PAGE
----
Move Over London, Barcelona Is Officially The World’s Smartest Tech City

Steve McCaskill is editor of TechWeekEurope and ChannelBiz. He joined as a reporter in 2011 and covers all areas of IT, with a particular interest in telecommunications, mobile and networking, along with sports technology.

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Edges out New York and London in terms of connected technology

The decision to host the world’s largest technology conference in Barcelona appears to have been an extremely prescient decision following a survey that revealed it to be the world’s leader in smart city technology.

The Spanish city came out on top in a study by analyst firm Juniper Research to discover which places were embracing initiatives such as smart grids, smart traffic management and smart street lighting.

New York placed second, ahead of London, with Nice and Singapore rounding out the top five.

tech city abstract image © Dvpodt ShutterstockConnected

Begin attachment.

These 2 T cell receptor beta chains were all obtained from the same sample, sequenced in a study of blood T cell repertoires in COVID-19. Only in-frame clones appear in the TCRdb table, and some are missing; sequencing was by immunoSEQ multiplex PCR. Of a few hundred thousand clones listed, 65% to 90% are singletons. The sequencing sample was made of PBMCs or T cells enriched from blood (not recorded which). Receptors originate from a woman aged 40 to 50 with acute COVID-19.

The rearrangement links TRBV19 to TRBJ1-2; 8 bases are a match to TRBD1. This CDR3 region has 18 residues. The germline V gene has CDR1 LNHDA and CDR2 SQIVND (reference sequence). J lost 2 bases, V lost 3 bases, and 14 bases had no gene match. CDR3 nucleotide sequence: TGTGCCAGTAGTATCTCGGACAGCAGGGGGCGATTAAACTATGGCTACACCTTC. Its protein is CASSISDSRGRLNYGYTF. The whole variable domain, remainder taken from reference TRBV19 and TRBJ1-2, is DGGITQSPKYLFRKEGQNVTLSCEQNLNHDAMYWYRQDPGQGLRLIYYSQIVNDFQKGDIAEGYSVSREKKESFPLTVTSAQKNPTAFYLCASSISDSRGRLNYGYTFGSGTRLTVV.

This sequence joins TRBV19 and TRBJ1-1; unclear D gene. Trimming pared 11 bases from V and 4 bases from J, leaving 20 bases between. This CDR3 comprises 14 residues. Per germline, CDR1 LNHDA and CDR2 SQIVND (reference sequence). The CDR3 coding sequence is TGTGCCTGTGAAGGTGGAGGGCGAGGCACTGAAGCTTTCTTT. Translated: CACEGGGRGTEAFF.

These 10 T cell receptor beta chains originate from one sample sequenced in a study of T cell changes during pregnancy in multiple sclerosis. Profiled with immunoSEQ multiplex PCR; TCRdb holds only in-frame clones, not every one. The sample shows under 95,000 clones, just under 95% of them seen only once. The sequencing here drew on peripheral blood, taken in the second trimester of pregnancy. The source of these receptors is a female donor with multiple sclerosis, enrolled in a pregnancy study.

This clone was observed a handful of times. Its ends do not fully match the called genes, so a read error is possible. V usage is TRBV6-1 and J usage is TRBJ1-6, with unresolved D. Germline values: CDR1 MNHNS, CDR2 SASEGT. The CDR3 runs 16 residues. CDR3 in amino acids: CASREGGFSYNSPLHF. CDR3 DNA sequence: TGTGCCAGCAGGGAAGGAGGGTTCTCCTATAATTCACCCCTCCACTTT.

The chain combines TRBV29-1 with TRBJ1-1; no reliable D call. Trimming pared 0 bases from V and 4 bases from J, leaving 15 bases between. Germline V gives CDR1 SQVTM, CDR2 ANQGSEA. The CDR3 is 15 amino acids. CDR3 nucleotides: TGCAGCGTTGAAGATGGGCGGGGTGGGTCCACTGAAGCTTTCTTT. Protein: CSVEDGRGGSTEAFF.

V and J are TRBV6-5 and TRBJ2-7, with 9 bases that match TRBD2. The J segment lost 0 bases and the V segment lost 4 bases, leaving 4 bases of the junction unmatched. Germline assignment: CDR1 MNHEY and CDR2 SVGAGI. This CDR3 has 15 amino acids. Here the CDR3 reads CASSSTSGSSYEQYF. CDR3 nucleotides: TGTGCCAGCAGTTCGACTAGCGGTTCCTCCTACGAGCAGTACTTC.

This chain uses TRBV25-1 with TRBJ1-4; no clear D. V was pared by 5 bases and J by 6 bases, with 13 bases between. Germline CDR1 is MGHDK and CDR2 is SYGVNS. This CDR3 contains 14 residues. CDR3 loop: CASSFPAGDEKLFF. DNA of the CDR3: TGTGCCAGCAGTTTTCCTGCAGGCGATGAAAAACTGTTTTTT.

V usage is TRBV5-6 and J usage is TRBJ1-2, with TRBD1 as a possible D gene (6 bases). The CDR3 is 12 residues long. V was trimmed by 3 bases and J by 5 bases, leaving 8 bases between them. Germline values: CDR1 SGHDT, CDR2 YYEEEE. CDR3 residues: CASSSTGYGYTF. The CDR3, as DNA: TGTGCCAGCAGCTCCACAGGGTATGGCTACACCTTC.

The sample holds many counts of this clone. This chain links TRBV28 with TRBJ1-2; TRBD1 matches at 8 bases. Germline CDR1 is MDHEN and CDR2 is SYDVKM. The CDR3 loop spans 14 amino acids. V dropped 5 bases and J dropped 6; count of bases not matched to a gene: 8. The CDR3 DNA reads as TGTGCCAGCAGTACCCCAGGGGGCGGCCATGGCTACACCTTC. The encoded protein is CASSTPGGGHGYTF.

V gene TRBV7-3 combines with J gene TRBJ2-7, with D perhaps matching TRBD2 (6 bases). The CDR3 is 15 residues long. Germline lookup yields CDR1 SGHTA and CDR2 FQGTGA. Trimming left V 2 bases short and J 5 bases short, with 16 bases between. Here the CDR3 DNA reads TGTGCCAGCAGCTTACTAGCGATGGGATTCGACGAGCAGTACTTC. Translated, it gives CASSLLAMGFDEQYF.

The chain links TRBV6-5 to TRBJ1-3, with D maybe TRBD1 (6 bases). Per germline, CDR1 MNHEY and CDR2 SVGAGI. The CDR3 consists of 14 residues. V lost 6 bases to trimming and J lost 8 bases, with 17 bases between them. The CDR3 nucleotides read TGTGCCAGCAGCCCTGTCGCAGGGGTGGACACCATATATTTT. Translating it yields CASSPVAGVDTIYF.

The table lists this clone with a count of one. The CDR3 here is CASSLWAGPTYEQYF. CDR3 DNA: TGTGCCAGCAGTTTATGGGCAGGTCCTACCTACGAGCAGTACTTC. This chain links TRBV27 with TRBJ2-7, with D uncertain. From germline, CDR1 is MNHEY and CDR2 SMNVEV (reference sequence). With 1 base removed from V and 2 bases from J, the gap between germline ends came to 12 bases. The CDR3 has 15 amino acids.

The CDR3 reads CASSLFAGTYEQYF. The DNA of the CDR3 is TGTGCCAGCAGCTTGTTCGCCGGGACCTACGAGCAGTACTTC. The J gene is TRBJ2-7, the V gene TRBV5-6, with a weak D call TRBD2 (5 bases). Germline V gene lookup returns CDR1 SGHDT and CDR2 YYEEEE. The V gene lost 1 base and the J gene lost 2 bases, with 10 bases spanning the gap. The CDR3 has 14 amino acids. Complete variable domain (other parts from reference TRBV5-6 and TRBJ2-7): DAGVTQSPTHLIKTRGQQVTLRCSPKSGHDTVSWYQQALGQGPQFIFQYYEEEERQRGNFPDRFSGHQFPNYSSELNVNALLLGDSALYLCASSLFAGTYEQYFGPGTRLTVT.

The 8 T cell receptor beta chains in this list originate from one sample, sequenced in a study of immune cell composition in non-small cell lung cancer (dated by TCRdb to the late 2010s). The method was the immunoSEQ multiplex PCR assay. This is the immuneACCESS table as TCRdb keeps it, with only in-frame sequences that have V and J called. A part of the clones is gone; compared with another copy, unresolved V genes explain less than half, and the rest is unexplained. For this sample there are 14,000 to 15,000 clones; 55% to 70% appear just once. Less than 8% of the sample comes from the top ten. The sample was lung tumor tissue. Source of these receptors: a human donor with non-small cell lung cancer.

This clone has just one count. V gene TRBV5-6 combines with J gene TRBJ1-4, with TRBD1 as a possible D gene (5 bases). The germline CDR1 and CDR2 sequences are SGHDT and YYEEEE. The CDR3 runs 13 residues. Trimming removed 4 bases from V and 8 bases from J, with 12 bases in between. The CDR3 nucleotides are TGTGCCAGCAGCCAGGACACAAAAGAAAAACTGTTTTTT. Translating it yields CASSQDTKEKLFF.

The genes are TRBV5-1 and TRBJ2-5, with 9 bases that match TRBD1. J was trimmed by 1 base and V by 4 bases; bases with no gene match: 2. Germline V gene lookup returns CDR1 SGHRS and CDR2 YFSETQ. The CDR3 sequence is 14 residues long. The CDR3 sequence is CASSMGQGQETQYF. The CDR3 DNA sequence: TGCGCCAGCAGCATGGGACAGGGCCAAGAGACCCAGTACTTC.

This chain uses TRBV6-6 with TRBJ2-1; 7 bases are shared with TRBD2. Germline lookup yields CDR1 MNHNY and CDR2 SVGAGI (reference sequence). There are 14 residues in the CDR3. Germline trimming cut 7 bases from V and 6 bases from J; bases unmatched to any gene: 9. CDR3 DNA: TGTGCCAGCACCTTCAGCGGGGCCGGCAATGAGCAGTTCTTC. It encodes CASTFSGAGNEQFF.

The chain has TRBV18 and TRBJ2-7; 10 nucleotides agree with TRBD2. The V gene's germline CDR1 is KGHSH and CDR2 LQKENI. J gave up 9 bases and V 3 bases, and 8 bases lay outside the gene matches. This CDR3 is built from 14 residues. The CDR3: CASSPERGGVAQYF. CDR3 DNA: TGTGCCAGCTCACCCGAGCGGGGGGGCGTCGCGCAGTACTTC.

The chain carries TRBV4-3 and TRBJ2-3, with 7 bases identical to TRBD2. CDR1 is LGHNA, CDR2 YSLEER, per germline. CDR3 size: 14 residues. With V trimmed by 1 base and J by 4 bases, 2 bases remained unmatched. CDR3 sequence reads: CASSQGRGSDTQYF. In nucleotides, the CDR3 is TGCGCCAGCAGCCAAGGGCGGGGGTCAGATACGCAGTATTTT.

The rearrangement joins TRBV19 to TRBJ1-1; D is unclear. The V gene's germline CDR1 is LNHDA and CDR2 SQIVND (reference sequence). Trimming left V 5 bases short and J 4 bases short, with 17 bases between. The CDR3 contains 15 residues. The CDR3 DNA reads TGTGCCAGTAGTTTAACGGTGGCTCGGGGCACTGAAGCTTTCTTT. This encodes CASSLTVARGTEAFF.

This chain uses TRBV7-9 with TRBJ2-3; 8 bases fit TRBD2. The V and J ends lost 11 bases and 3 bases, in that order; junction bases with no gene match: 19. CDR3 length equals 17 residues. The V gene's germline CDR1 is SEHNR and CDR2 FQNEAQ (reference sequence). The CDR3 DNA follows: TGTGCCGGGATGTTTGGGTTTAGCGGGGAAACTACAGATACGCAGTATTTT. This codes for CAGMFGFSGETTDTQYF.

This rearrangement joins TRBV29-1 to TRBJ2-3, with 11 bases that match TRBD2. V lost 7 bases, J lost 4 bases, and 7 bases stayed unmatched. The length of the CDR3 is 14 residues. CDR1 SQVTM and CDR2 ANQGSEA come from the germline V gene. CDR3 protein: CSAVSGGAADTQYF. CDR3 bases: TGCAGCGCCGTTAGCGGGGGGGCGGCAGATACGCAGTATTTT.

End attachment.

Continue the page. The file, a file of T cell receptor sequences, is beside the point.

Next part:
Barcelona won particular plaudits for performed consistently well across all metrics and serves as an exciting model of success from which others can learn, bolstered by strong environmentally sustainable initiatives.

Other leading cities, such as New York and London, still require greater emphasis on implementing environmentally positive projects, despite excelling in areas such as technological capability and a willingness to engage with citizens through open data.

electricitySmart grid

Juniper’s Smart Cities: Strategies, Energy, Emissions & Cost Savings 2014-2019  found that smart grid initiatives will achieve $10.7 billion savings annually by 2019 through a combination of reduced energy consumption and emissions reductions in smart cities. The reduced emissions are equivalent to those produced by the annual consumption of 130 million barrels of oil.

The report found that, despite substantial differences in energy market regulation and policy, there is a strong desire on a global scale to implement a ‘smarter grid’. National energy concerns, caused by emissions reduction policies, transmission line loss and grid reliability are among the numerous drivers behind the need to transition to a ‘2-way’ grid.

However, “issues such as grid cybersecurity and winning over the consumer where smart metering is concerned still need to be addressed”, added report author Steffen Sorrell. “Education is key – certainly in terms of stakeholder information sharing as well as promoting the full benefits of a smart grid beyond a vague notion of a reduction in energy bills.”

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